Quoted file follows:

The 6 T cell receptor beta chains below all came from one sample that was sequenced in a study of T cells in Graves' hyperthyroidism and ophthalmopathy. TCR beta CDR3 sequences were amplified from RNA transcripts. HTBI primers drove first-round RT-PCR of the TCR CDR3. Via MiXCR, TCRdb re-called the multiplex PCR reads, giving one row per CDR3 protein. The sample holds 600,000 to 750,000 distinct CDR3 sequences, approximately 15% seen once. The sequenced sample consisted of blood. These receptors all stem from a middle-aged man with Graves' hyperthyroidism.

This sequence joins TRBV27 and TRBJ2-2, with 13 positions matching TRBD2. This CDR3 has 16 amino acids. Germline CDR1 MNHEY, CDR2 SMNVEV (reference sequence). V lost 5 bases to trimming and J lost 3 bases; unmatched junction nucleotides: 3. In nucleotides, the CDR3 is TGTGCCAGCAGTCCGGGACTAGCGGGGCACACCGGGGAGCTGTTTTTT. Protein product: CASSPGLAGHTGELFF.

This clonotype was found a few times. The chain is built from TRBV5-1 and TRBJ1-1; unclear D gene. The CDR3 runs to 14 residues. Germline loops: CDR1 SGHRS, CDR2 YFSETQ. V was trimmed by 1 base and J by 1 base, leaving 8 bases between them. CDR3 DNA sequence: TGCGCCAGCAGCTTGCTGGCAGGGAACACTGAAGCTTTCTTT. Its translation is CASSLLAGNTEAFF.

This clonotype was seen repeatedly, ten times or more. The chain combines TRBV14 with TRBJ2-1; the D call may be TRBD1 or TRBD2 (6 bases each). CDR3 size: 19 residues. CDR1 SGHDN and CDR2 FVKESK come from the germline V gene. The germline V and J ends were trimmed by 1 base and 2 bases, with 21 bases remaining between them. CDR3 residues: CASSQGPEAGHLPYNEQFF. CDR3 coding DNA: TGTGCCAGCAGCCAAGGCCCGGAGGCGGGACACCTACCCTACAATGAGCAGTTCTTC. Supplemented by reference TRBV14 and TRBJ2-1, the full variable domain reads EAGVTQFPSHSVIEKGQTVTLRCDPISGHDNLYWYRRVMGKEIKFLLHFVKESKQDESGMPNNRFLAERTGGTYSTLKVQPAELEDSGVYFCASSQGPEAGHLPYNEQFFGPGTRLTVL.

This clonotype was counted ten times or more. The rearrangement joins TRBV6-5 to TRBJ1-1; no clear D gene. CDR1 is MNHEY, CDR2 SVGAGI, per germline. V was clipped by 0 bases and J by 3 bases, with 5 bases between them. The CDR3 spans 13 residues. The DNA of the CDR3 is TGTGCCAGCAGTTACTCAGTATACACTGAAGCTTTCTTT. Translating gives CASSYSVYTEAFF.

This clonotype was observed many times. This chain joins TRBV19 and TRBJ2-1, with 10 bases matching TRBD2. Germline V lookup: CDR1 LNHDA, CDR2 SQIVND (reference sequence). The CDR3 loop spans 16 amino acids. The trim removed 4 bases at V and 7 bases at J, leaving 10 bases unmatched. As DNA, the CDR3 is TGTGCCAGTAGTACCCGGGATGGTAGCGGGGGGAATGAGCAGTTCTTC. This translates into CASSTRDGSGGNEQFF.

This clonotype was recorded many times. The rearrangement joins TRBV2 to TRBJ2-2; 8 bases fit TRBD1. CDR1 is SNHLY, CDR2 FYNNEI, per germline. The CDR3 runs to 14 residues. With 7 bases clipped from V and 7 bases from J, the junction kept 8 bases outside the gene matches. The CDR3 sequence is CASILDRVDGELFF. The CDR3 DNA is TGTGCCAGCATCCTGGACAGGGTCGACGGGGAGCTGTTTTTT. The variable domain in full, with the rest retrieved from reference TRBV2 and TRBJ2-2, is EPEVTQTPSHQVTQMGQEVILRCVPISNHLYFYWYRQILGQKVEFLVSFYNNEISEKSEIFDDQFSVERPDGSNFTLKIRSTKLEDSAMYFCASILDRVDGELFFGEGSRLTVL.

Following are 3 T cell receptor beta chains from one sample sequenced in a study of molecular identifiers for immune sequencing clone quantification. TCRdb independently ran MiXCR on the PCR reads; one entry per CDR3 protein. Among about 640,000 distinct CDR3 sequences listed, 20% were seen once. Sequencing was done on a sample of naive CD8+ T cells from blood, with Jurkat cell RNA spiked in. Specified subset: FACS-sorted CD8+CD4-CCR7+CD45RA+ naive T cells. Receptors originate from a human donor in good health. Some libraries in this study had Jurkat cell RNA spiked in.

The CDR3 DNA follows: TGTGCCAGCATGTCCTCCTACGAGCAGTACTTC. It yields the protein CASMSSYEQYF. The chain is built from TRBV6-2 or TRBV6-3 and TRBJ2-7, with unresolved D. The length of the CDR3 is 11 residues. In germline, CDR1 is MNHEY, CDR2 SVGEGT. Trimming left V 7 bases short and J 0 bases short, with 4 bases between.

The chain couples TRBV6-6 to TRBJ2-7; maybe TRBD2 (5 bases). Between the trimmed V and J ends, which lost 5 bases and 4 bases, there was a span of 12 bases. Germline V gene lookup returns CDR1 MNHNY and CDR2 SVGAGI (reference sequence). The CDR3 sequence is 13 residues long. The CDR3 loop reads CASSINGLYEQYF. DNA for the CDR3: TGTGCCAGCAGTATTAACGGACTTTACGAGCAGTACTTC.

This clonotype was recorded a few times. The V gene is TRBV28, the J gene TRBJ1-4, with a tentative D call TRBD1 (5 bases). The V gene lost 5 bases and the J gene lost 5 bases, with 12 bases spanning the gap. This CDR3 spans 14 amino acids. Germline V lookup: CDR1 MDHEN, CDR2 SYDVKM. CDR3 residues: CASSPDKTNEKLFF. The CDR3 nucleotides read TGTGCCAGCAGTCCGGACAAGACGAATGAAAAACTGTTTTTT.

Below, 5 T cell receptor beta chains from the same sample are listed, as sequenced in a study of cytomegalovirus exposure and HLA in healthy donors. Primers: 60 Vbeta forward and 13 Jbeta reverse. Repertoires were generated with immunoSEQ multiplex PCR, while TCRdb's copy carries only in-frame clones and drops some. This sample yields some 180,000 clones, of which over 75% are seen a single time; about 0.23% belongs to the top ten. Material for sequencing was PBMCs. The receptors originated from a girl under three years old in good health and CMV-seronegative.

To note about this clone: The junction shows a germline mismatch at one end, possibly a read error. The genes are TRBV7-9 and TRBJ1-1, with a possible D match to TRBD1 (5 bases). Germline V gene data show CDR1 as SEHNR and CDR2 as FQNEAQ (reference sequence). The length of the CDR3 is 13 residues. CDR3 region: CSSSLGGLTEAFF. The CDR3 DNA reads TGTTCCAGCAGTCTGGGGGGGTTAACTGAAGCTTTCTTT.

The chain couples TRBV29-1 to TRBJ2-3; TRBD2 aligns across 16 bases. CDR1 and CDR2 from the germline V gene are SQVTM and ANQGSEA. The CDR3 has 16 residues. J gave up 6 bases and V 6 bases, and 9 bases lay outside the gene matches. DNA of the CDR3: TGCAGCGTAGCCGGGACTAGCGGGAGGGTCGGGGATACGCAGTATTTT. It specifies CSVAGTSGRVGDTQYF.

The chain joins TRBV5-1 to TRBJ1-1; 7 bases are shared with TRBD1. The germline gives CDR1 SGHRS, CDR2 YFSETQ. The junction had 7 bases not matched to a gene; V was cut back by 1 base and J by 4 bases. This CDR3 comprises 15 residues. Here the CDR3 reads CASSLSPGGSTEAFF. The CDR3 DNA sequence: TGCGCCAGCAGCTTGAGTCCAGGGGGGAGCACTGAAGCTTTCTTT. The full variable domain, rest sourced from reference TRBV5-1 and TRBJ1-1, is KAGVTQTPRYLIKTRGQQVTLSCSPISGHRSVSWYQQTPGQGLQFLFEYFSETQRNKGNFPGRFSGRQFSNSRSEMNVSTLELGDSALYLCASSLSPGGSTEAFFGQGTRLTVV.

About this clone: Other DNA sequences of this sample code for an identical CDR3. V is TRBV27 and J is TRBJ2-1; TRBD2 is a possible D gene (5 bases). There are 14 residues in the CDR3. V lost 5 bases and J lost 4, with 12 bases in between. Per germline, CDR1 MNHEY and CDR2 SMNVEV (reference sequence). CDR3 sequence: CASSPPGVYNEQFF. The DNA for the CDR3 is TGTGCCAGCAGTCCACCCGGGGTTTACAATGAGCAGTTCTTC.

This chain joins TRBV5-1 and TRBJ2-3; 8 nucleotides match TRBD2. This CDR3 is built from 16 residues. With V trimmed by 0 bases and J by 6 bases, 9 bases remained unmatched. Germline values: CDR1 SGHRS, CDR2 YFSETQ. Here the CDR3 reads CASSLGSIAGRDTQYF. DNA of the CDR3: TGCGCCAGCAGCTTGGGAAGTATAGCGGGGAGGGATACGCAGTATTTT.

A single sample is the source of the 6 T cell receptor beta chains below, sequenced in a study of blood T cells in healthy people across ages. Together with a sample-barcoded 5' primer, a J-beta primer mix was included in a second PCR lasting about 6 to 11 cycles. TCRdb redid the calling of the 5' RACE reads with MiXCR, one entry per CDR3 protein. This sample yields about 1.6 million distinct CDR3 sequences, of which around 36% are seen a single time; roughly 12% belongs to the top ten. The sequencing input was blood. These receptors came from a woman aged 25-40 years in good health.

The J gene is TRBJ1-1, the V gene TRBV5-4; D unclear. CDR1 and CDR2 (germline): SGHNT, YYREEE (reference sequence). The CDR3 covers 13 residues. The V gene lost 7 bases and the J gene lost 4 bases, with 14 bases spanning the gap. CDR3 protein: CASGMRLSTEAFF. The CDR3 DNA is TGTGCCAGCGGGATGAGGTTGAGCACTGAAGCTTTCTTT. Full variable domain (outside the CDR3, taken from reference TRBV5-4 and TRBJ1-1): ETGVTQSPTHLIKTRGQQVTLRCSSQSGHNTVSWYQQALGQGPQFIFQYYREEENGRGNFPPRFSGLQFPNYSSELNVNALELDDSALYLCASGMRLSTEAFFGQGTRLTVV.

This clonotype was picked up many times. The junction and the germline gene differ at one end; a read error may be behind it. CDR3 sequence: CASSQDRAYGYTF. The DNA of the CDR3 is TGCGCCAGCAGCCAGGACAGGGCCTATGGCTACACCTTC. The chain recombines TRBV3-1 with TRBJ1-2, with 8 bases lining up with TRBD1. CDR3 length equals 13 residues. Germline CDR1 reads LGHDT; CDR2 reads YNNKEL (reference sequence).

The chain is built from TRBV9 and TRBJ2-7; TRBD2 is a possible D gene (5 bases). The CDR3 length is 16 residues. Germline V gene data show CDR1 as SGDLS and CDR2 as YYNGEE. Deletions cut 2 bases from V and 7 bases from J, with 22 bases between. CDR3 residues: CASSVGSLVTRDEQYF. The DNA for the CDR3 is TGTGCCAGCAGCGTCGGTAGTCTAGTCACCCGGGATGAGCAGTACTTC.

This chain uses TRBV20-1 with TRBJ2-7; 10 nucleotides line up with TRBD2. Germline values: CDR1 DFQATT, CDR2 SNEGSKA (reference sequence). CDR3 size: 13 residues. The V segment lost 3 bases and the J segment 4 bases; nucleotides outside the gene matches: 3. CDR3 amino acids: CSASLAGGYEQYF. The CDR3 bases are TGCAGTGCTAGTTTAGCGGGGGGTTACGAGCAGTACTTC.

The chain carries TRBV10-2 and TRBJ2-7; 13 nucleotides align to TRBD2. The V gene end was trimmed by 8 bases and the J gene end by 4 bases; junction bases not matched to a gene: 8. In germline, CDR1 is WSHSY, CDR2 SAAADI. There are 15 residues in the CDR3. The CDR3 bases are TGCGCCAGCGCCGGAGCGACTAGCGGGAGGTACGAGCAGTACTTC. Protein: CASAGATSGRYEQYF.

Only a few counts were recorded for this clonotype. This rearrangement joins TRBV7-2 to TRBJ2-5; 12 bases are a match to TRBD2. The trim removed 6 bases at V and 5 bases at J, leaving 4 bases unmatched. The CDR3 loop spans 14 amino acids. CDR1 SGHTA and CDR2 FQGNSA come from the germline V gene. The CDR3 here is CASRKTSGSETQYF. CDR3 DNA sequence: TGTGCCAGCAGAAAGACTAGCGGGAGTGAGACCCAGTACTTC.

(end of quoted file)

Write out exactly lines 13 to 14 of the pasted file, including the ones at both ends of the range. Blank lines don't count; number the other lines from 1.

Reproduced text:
To note about this clone: The junction shows a germline mismatch at one end, possibly a read error. The genes are TRBV7-9 and TRBJ1-1, with a possible D match to TRBD1 (5 bases). Germline V gene data show CDR1 as SEHNR and CDR2 as FQNEAQ (reference sequence). The length of the CDR3 is 13 residues. CDR3 region: CSSSLGGLTEAFF. The CDR3 DNA reads TGTTCCAGCAGTCTGGGGGGGTTAACTGAAGCTTTCTTT.

The chain couples TRBV29-1 to TRBJ2-3; TRBD2 aligns across 16 bases. CDR1 and CDR2 from the germline V gene are SQVTM and ANQGSEA. The CDR3 has 16 residues. J gave up 6 bases and V 6 bases, and 9 bases lay outside the gene matches. DNA of the CDR3: TGCAGCGTAGCCGGGACTAGCGGGAGGGTCGGGGATACGCAGTATTTT. It specifies CSVAGTSGRVGDTQYF.